(2) the proponent gives an adverse party reasonable written notice of the intent to use it so that the party has a fair opportunity to contest its use.

Rule 609(c)

Rule 609. Impeachment by Evidence of a Criminal Conviction

(c) Effect of a Pardon, Annulment, or Certificate of Rehabilitation. Evidence of a conviction is not admissible if:

(1) the conviction has been the subject of a pardon, annulment, certificate of rehabilitation, or other equivalent procedure based on a finding that the person has been rehabilitated, and the person has not been convicted of a later crime punishable by death or by imprisonment for more than one year; or

(2) the conviction has been the subject of a pardon, annulment, or other equivalent procedure based on a finding of innocence.

Rule 609(d)

Rule 609. Impeachment by Evidence of a Criminal Conviction

(d) Juvenile Adjudications. Evidence of a juvenile adjudication is admissible under this rule only if:

(1) it is offered in a criminal case;

(2) the adjudication was of a witness other than the defendant;

(3) an adult's conviction for that offense would be admissible to attack the adult's credibility; and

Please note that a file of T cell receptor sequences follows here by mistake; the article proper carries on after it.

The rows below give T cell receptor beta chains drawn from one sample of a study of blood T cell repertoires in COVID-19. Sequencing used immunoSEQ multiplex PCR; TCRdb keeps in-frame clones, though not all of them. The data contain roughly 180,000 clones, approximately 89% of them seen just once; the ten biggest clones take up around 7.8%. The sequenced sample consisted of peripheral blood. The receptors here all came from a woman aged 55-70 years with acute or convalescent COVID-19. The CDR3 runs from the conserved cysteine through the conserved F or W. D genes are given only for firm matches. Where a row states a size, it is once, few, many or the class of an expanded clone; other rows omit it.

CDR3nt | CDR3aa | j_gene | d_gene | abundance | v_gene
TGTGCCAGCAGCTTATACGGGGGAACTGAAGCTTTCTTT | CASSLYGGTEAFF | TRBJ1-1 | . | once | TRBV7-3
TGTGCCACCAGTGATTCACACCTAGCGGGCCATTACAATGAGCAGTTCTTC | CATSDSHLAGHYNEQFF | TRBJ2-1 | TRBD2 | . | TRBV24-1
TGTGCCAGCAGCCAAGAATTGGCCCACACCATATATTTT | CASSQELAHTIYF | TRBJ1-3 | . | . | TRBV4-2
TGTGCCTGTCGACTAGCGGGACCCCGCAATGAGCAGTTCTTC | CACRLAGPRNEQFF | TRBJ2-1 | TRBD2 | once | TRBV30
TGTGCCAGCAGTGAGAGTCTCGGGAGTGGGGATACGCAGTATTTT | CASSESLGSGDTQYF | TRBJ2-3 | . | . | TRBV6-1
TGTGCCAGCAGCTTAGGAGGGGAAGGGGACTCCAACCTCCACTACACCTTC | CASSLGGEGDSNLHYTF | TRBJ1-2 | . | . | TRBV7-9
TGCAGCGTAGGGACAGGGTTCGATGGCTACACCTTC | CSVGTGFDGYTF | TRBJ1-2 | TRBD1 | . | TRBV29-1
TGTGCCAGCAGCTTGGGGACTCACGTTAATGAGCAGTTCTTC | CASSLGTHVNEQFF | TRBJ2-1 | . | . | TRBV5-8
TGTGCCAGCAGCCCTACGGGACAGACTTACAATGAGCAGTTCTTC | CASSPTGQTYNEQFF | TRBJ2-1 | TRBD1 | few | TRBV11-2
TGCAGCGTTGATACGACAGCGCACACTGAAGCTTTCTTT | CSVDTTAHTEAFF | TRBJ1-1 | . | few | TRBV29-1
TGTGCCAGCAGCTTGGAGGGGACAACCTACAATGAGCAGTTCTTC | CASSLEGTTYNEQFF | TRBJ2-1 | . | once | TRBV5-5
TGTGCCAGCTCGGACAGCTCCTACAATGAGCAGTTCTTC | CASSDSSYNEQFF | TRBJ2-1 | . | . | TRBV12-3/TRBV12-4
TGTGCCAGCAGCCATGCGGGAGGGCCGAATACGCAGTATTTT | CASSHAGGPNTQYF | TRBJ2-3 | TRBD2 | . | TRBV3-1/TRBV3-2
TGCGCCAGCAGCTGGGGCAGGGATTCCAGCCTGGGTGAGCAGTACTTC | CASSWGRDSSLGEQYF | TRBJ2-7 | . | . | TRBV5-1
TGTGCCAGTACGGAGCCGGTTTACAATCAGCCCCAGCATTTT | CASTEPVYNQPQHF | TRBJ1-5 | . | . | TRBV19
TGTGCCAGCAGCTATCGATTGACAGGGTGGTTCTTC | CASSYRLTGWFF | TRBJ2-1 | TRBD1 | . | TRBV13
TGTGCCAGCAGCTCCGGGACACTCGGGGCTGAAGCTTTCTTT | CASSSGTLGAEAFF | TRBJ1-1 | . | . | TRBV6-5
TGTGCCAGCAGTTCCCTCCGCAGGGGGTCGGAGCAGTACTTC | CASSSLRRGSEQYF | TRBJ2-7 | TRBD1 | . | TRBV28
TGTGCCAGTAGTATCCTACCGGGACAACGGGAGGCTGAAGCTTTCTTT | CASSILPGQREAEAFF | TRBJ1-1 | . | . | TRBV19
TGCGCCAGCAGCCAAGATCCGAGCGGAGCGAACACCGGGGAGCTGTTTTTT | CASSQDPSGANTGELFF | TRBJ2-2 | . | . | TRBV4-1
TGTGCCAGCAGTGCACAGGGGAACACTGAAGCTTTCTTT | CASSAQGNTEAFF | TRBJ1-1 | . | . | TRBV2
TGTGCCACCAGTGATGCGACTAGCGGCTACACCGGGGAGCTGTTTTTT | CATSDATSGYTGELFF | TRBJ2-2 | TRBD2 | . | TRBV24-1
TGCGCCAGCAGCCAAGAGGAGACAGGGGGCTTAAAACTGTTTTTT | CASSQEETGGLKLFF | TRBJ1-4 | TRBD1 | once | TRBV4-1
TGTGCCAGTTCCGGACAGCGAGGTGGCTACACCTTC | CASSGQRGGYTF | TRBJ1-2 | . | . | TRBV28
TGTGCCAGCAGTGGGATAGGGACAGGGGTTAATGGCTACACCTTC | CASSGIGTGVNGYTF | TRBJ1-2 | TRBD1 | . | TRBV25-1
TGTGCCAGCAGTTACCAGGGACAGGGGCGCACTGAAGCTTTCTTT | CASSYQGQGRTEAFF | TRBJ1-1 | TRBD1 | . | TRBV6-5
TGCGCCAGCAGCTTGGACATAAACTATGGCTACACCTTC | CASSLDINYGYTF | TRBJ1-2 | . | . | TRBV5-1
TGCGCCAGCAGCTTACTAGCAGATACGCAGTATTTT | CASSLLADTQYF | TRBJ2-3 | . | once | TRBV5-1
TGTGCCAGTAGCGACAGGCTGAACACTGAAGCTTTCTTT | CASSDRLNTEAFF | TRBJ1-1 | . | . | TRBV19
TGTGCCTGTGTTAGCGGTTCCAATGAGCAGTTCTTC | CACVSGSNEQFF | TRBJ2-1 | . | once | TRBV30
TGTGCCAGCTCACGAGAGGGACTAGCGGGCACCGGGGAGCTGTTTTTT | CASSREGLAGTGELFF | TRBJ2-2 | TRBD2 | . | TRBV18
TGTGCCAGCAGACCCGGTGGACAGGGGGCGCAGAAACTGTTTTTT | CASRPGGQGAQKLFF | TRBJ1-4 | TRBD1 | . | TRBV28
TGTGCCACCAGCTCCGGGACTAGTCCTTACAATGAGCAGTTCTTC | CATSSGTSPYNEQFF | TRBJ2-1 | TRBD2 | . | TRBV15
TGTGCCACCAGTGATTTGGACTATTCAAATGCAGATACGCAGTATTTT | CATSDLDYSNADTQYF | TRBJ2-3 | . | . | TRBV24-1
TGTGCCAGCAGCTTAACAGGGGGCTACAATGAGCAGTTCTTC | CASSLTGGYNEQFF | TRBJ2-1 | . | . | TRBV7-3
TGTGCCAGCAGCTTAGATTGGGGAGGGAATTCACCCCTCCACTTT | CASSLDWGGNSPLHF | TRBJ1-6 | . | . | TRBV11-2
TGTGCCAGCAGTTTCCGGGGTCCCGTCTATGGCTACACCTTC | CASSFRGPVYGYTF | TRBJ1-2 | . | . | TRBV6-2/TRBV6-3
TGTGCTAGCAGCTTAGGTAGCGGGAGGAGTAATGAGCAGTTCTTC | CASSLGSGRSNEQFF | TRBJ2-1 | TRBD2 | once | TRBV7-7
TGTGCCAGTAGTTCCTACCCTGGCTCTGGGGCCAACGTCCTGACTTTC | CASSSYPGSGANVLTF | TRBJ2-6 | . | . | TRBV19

(4) admitting the evidence is necessary to fairly determine guilt or innocence.

Rule 609(e)

Rule 609. Impeachment by Evidence of a Criminal Conviction

(e) Pendency of an Appeal. A conviction that satisfies this rule is admissible even if an appeal is pending. Evidence of the pendency is also admissible.

Rule 803(21)

Rule 803. Exceptions to the Rule Against Hearsay — Regardless of Whether the Declarant Is Available as a Witness

(21) Reputation Concerning Character. A reputation among a person's associates or in the community concerning the person's character.

Rule 412(a)

Rule 412. Sex-Offense Cases: The Victim's Sexual Behavior or Predisposition

(a) Prohibited Uses. The following evidence is not admissible in a civil or criminal proceeding involving alleged sexual misconduct:

(1) evidence offered to prove that a victim engaged in other sexual behavior; or

(2) evidence offered to prove a victim's sexual predisposition.

Rule 412(b)

Rule 412. Sex-Offense Cases: The Victim's Sexual Behavior or Predisposition

(b) Exceptions.

(1) Criminal Cases. The court may admit the following evidence in a criminal case:

(A) evidence of specific instances of a victim's sexual behavior, if offered to prove that someone other than the defendant was the source of semen, injury, or other physical evidence;